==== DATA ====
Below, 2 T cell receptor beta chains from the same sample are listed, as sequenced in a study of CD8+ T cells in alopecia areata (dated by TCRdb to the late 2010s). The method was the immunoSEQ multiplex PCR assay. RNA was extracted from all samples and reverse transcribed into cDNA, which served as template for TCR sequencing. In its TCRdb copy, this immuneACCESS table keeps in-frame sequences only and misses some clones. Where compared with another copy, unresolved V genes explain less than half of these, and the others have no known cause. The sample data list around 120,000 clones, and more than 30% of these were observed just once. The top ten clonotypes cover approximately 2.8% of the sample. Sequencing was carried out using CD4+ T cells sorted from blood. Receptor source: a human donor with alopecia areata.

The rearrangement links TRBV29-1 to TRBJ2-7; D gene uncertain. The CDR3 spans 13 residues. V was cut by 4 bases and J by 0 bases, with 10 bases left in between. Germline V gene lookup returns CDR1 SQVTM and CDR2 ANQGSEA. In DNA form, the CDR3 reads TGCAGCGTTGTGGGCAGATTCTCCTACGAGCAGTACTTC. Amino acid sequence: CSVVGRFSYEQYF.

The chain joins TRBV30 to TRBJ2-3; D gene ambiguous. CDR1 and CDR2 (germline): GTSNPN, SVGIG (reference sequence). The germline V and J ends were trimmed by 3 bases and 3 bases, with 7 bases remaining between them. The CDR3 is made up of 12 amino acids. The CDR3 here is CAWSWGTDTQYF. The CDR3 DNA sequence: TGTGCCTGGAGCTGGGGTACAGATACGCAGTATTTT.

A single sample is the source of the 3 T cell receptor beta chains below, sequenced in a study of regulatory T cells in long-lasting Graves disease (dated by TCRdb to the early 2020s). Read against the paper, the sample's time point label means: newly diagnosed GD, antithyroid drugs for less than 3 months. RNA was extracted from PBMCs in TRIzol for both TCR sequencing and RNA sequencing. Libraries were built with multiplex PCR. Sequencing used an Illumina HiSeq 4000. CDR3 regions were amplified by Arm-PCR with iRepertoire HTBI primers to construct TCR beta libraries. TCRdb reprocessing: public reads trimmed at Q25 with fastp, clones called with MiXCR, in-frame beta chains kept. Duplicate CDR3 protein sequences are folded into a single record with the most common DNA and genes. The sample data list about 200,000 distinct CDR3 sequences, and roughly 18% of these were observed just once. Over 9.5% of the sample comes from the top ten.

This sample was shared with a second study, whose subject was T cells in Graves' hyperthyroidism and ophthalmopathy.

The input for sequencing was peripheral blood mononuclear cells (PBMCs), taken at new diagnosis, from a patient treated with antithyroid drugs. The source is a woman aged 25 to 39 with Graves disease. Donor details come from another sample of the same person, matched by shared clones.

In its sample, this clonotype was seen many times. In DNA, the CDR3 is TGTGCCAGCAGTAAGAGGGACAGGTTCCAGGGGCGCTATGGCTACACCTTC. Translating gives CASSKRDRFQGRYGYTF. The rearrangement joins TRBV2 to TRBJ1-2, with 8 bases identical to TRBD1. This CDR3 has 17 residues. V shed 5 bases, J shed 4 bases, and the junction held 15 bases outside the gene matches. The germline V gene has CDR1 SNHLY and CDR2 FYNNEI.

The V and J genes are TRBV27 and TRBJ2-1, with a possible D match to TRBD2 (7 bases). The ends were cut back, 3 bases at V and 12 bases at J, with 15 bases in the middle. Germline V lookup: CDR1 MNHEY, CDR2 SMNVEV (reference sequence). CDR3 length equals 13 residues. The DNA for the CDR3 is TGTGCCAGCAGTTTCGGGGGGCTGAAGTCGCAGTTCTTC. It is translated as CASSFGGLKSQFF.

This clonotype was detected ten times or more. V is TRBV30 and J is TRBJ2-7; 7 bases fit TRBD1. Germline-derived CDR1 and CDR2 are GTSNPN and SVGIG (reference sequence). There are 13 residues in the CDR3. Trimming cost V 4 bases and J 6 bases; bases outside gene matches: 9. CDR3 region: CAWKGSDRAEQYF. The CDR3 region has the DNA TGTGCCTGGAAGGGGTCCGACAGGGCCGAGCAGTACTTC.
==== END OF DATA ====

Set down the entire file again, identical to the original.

Below, 2 T cell receptor beta chains from the same sample are listed, as sequenced in a study of CD8+ T cells in alopecia areata (dated by TCRdb to the late 2010s). The method was the immunoSEQ multiplex PCR assay. RNA was extracted from all samples and reverse transcribed into cDNA, which served as template for TCR sequencing. In its TCRdb copy, this immuneACCESS table keeps in-frame sequences only and misses some clones. Where compared with another copy, unresolved V genes explain less than half of these, and the others have no known cause. The sample data list around 120,000 clones, and more than 30% of these were observed just once. The top ten clonotypes cover approximately 2.8% of the sample. Sequencing was carried out using CD4+ T cells sorted from blood. Receptor source: a human donor with alopecia areata.

The rearrangement links TRBV29-1 to TRBJ2-7; D gene uncertain. The CDR3 spans 13 residues. V was cut by 4 bases and J by 0 bases, with 10 bases left in between. Germline V gene lookup returns CDR1 SQVTM and CDR2 ANQGSEA. In DNA form, the CDR3 reads TGCAGCGTTGTGGGCAGATTCTCCTACGAGCAGTACTTC. Amino acid sequence: CSVVGRFSYEQYF.

The chain joins TRBV30 to TRBJ2-3; D gene ambiguous. CDR1 and CDR2 (germline): GTSNPN, SVGIG (reference sequence). The germline V and J ends were trimmed by 3 bases and 3 bases, with 7 bases remaining between them. The CDR3 is made up of 12 amino acids. The CDR3 here is CAWSWGTDTQYF. The CDR3 DNA sequence: TGTGCCTGGAGCTGGGGTACAGATACGCAGTATTTT.

A single sample is the source of the 3 T cell receptor beta chains below, sequenced in a study of regulatory T cells in long-lasting Graves disease (dated by TCRdb to the early 2020s). Read against the paper, the sample's time point label means: newly diagnosed GD, antithyroid drugs for less than 3 months. RNA was extracted from PBMCs in TRIzol for both TCR sequencing and RNA sequencing. Libraries were built with multiplex PCR. Sequencing used an Illumina HiSeq 4000. CDR3 regions were amplified by Arm-PCR with iRepertoire HTBI primers to construct TCR beta libraries. TCRdb reprocessing: public reads trimmed at Q25 with fastp, clones called with MiXCR, in-frame beta chains kept. Duplicate CDR3 protein sequences are folded into a single record with the most common DNA and genes. The sample data list about 200,000 distinct CDR3 sequences, and roughly 18% of these were observed just once. Over 9.5% of the sample comes from the top ten.

This sample was shared with a second study, whose subject was T cells in Graves' hyperthyroidism and ophthalmopathy.

The input for sequencing was peripheral blood mononuclear cells (PBMCs), taken at new diagnosis, from a patient treated with antithyroid drugs. The source is a woman aged 25 to 39 with Graves disease. Donor details come from another sample of the same person, matched by shared clones.

In its sample, this clonotype was seen many times. In DNA, the CDR3 is TGTGCCAGCAGTAAGAGGGACAGGTTCCAGGGGCGCTATGGCTACACCTTC. Translating gives CASSKRDRFQGRYGYTF. The rearrangement joins TRBV2 to TRBJ1-2, with 8 bases identical to TRBD1. This CDR3 has 17 residues. V shed 5 bases, J shed 4 bases, and the junction held 15 bases outside the gene matches. The germline V gene has CDR1 SNHLY and CDR2 FYNNEI.

The V and J genes are TRBV27 and TRBJ2-1, with a possible D match to TRBD2 (7 bases). The ends were cut back, 3 bases at V and 12 bases at J, with 15 bases in the middle. Germline V lookup: CDR1 MNHEY, CDR2 SMNVEV (reference sequence). CDR3 length equals 13 residues. The DNA for the CDR3 is TGTGCCAGCAGTTTCGGGGGGCTGAAGTCGCAGTTCTTC. It is translated as CASSFGGLKSQFF.

This clonotype was detected ten times or more. V is TRBV30 and J is TRBJ2-7; 7 bases fit TRBD1. Germline-derived CDR1 and CDR2 are GTSNPN and SVGIG (reference sequence). There are 13 residues in the CDR3. Trimming cost V 4 bases and J 6 bases; bases outside gene matches: 9. CDR3 region: CAWKGSDRAEQYF. The CDR3 region has the DNA TGTGCCTGGAAGGGGTCCGACAGGGCCGAGCAGTACTTC.